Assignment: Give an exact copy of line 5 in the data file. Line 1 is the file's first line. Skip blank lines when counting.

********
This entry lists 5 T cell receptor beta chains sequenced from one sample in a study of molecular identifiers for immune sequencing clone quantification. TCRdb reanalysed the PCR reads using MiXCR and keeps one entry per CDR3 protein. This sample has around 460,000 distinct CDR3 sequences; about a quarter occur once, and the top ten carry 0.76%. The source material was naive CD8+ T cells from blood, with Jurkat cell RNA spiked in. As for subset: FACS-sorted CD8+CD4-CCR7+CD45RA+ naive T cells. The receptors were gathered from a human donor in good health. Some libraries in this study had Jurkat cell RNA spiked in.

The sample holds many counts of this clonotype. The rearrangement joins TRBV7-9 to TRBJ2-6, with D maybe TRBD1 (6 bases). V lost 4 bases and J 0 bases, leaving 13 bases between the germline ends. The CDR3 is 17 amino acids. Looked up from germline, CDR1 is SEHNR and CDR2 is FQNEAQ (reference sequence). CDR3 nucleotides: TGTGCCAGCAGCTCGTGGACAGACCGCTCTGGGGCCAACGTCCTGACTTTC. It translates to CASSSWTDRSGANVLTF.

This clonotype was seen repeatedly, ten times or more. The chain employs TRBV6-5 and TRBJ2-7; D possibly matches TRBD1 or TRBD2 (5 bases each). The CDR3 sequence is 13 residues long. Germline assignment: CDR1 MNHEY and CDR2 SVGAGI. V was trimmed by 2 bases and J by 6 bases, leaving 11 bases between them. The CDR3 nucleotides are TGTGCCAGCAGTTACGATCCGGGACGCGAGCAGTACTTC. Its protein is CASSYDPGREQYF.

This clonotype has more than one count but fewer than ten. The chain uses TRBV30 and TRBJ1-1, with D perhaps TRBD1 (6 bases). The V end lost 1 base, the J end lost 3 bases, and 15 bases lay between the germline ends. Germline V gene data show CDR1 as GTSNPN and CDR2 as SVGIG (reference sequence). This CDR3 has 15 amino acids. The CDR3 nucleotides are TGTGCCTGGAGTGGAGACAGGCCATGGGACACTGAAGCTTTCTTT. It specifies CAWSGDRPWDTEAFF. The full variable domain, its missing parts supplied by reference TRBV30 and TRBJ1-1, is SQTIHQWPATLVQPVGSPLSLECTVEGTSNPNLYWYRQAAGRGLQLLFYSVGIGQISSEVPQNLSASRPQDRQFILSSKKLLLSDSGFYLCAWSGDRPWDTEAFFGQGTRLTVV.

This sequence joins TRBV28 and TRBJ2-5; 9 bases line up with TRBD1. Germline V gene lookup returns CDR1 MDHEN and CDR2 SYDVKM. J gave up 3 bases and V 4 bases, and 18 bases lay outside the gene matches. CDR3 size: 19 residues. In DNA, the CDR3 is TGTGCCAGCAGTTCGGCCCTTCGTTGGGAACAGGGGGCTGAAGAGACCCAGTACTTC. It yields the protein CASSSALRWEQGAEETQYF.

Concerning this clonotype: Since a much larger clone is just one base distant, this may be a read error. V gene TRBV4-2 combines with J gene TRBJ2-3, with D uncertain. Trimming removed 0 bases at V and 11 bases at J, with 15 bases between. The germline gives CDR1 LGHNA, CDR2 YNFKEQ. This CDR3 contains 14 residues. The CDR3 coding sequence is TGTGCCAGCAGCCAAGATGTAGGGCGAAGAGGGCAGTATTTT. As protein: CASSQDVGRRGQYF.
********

This sequence joins TRBV28 and TRBJ2-5; 9 bases line up with TRBD1. Germline V gene lookup returns CDR1 MDHEN and CDR2 SYDVKM. J gave up 3 bases and V 4 bases, and 18 bases lay outside the gene matches. CDR3 size: 19 residues. In DNA, the CDR3 is TGTGCCAGCAGTTCGGCCCTTCGTTGGGAACAGGGGGCTGAAGAGACCCAGTACTTC. It yields the protein CASSSALRWEQGAEETQYF.